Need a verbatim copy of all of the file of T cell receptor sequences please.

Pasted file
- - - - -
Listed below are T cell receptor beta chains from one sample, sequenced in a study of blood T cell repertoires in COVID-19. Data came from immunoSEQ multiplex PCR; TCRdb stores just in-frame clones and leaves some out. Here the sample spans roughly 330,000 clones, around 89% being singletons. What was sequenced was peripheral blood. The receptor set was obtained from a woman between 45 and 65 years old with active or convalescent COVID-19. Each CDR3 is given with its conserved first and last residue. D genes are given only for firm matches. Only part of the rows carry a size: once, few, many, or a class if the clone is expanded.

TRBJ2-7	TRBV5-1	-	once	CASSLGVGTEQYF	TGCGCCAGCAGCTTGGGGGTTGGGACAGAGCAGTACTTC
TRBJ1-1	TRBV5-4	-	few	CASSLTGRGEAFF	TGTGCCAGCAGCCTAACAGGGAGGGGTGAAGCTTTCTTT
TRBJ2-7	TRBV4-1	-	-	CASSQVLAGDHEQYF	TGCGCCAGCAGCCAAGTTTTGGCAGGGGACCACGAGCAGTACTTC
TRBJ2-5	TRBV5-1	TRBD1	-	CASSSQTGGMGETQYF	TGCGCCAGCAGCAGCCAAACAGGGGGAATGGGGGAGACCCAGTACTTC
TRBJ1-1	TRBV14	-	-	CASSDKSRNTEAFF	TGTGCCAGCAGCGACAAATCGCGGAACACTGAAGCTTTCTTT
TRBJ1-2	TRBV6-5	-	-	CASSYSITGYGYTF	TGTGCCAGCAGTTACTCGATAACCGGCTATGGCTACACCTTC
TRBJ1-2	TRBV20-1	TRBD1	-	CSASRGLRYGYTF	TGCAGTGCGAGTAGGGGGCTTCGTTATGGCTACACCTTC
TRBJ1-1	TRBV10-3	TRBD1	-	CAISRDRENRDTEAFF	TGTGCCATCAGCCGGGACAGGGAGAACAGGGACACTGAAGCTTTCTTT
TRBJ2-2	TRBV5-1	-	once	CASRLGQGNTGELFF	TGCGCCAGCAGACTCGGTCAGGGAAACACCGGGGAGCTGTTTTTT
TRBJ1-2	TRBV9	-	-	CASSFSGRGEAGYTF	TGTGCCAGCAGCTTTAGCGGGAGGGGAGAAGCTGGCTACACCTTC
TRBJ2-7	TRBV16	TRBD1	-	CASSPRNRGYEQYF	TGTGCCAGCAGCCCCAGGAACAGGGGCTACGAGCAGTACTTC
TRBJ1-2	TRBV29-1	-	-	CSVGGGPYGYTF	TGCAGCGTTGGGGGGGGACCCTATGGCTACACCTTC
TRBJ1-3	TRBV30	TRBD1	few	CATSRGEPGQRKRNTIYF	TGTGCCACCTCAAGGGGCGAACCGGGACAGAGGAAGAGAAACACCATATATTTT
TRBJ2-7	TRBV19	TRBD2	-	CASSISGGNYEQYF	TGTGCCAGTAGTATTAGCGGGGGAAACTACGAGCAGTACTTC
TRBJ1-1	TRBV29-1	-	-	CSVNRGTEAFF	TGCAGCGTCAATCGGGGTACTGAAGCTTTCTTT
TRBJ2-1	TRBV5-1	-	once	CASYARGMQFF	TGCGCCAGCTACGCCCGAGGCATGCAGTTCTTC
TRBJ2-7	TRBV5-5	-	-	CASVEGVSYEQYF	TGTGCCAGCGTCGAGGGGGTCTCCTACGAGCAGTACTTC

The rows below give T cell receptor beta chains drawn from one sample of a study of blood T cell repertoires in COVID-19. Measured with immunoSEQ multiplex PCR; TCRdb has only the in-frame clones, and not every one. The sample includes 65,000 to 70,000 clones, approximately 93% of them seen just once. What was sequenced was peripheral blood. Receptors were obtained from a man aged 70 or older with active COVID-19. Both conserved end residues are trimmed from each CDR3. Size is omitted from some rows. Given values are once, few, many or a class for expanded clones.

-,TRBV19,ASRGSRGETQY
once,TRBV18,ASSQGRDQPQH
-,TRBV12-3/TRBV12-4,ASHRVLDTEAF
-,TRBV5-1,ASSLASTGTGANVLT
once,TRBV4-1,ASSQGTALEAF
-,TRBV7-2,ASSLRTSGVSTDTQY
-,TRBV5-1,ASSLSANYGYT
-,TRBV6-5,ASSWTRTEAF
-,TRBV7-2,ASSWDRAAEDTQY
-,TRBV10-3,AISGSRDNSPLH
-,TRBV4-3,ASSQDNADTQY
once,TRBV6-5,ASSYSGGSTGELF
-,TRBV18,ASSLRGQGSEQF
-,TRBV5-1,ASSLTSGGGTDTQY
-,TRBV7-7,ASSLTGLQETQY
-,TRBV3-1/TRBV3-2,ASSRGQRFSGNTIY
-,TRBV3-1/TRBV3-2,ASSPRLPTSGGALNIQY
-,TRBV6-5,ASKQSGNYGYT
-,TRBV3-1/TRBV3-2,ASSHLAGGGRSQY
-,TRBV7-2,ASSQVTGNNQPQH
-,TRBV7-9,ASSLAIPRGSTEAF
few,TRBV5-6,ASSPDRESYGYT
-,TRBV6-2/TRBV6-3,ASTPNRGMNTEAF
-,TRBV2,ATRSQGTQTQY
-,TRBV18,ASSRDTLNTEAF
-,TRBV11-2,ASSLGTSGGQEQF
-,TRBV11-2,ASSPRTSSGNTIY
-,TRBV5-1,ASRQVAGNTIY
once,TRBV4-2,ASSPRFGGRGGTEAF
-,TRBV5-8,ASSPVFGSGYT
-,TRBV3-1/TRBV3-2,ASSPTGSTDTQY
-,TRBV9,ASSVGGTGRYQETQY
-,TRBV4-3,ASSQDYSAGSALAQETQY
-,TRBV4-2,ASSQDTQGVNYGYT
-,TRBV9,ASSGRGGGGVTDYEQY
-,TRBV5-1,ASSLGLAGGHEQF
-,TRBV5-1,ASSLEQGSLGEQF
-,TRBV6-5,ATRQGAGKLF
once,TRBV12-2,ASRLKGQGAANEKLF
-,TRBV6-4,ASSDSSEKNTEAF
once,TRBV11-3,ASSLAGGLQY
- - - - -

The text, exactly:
Listed below are T cell receptor beta chains from one sample, sequenced in a study of blood T cell repertoires in COVID-19. Data came from immunoSEQ multiplex PCR; TCRdb stores just in-frame clones and leaves some out. Here the sample spans roughly 330,000 clones, around 89% being singletons. What was sequenced was peripheral blood. The receptor set was obtained from a woman between 45 and 65 years old with active or convalescent COVID-19. Each CDR3 is given with its conserved first and last residue. D genes are given only for firm matches. Only part of the rows carry a size: once, few, many, or a class if the clone is expanded.

TRBJ2-7	TRBV5-1	-	once	CASSLGVGTEQYF	TGCGCCAGCAGCTTGGGGGTTGGGACAGAGCAGTACTTC
TRBJ1-1	TRBV5-4	-	few	CASSLTGRGEAFF	TGTGCCAGCAGCCTAACAGGGAGGGGTGAAGCTTTCTTT
TRBJ2-7	TRBV4-1	-	-	CASSQVLAGDHEQYF	TGCGCCAGCAGCCAAGTTTTGGCAGGGGACCACGAGCAGTACTTC
TRBJ2-5	TRBV5-1	TRBD1	-	CASSSQTGGMGETQYF	TGCGCCAGCAGCAGCCAAACAGGGGGAATGGGGGAGACCCAGTACTTC
TRBJ1-1	TRBV14	-	-	CASSDKSRNTEAFF	TGTGCCAGCAGCGACAAATCGCGGAACACTGAAGCTTTCTTT
TRBJ1-2	TRBV6-5	-	-	CASSYSITGYGYTF	TGTGCCAGCAGTTACTCGATAACCGGCTATGGCTACACCTTC
TRBJ1-2	TRBV20-1	TRBD1	-	CSASRGLRYGYTF	TGCAGTGCGAGTAGGGGGCTTCGTTATGGCTACACCTTC
TRBJ1-1	TRBV10-3	TRBD1	-	CAISRDRENRDTEAFF	TGTGCCATCAGCCGGGACAGGGAGAACAGGGACACTGAAGCTTTCTTT
TRBJ2-2	TRBV5-1	-	once	CASRLGQGNTGELFF	TGCGCCAGCAGACTCGGTCAGGGAAACACCGGGGAGCTGTTTTTT
TRBJ1-2	TRBV9	-	-	CASSFSGRGEAGYTF	TGTGCCAGCAGCTTTAGCGGGAGGGGAGAAGCTGGCTACACCTTC
TRBJ2-7	TRBV16	TRBD1	-	CASSPRNRGYEQYF	TGTGCCAGCAGCCCCAGGAACAGGGGCTACGAGCAGTACTTC
TRBJ1-2	TRBV29-1	-	-	CSVGGGPYGYTF	TGCAGCGTTGGGGGGGGACCCTATGGCTACACCTTC
TRBJ1-3	TRBV30	TRBD1	few	CATSRGEPGQRKRNTIYF	TGTGCCACCTCAAGGGGCGAACCGGGACAGAGGAAGAGAAACACCATATATTTT
TRBJ2-7	TRBV19	TRBD2	-	CASSISGGNYEQYF	TGTGCCAGTAGTATTAGCGGGGGAAACTACGAGCAGTACTTC
TRBJ1-1	TRBV29-1	-	-	CSVNRGTEAFF	TGCAGCGTCAATCGGGGTACTGAAGCTTTCTTT
TRBJ2-1	TRBV5-1	-	once	CASYARGMQFF	TGCGCCAGCTACGCCCGAGGCATGCAGTTCTTC
TRBJ2-7	TRBV5-5	-	-	CASVEGVSYEQYF	TGTGCCAGCGTCGAGGGGGTCTCCTACGAGCAGTACTTC

The rows below give T cell receptor beta chains drawn from one sample of a study of blood T cell repertoires in COVID-19. Measured with immunoSEQ multiplex PCR; TCRdb has only the in-frame clones, and not every one. The sample includes 65,000 to 70,000 clones, approximately 93% of them seen just once. What was sequenced was peripheral blood. Receptors were obtained from a man aged 70 or older with active COVID-19. Both conserved end residues are trimmed from each CDR3. Size is omitted from some rows. Given values are once, few, many or a class for expanded clones.

-,TRBV19,ASRGSRGETQY
once,TRBV18,ASSQGRDQPQH
-,TRBV12-3/TRBV12-4,ASHRVLDTEAF
-,TRBV5-1,ASSLASTGTGANVLT
once,TRBV4-1,ASSQGTALEAF
-,TRBV7-2,ASSLRTSGVSTDTQY
-,TRBV5-1,ASSLSANYGYT
-,TRBV6-5,ASSWTRTEAF
-,TRBV7-2,ASSWDRAAEDTQY
-,TRBV10-3,AISGSRDNSPLH
-,TRBV4-3,ASSQDNADTQY
once,TRBV6-5,ASSYSGGSTGELF
-,TRBV18,ASSLRGQGSEQF
-,TRBV5-1,ASSLTSGGGTDTQY
-,TRBV7-7,ASSLTGLQETQY
-,TRBV3-1/TRBV3-2,ASSRGQRFSGNTIY
-,TRBV3-1/TRBV3-2,ASSPRLPTSGGALNIQY
-,TRBV6-5,ASKQSGNYGYT
-,TRBV3-1/TRBV3-2,ASSHLAGGGRSQY
-,TRBV7-2,ASSQVTGNNQPQH
-,TRBV7-9,ASSLAIPRGSTEAF
few,TRBV5-6,ASSPDRESYGYT
-,TRBV6-2/TRBV6-3,ASTPNRGMNTEAF
-,TRBV2,ATRSQGTQTQY
-,TRBV18,ASSRDTLNTEAF
-,TRBV11-2,ASSLGTSGGQEQF
-,TRBV11-2,ASSPRTSSGNTIY
-,TRBV5-1,ASRQVAGNTIY
once,TRBV4-2,ASSPRFGGRGGTEAF
-,TRBV5-8,ASSPVFGSGYT
-,TRBV3-1/TRBV3-2,ASSPTGSTDTQY
-,TRBV9,ASSVGGTGRYQETQY
-,TRBV4-3,ASSQDYSAGSALAQETQY
-,TRBV4-2,ASSQDTQGVNYGYT
-,TRBV9,ASSGRGGGGVTDYEQY
-,TRBV5-1,ASSLGLAGGHEQF
-,TRBV5-1,ASSLEQGSLGEQF
-,TRBV6-5,ATRQGAGKLF
once,TRBV12-2,ASRLKGQGAANEKLF
-,TRBV6-4,ASSDSSEKNTEAF
once,TRBV11-3,ASSLAGGLQY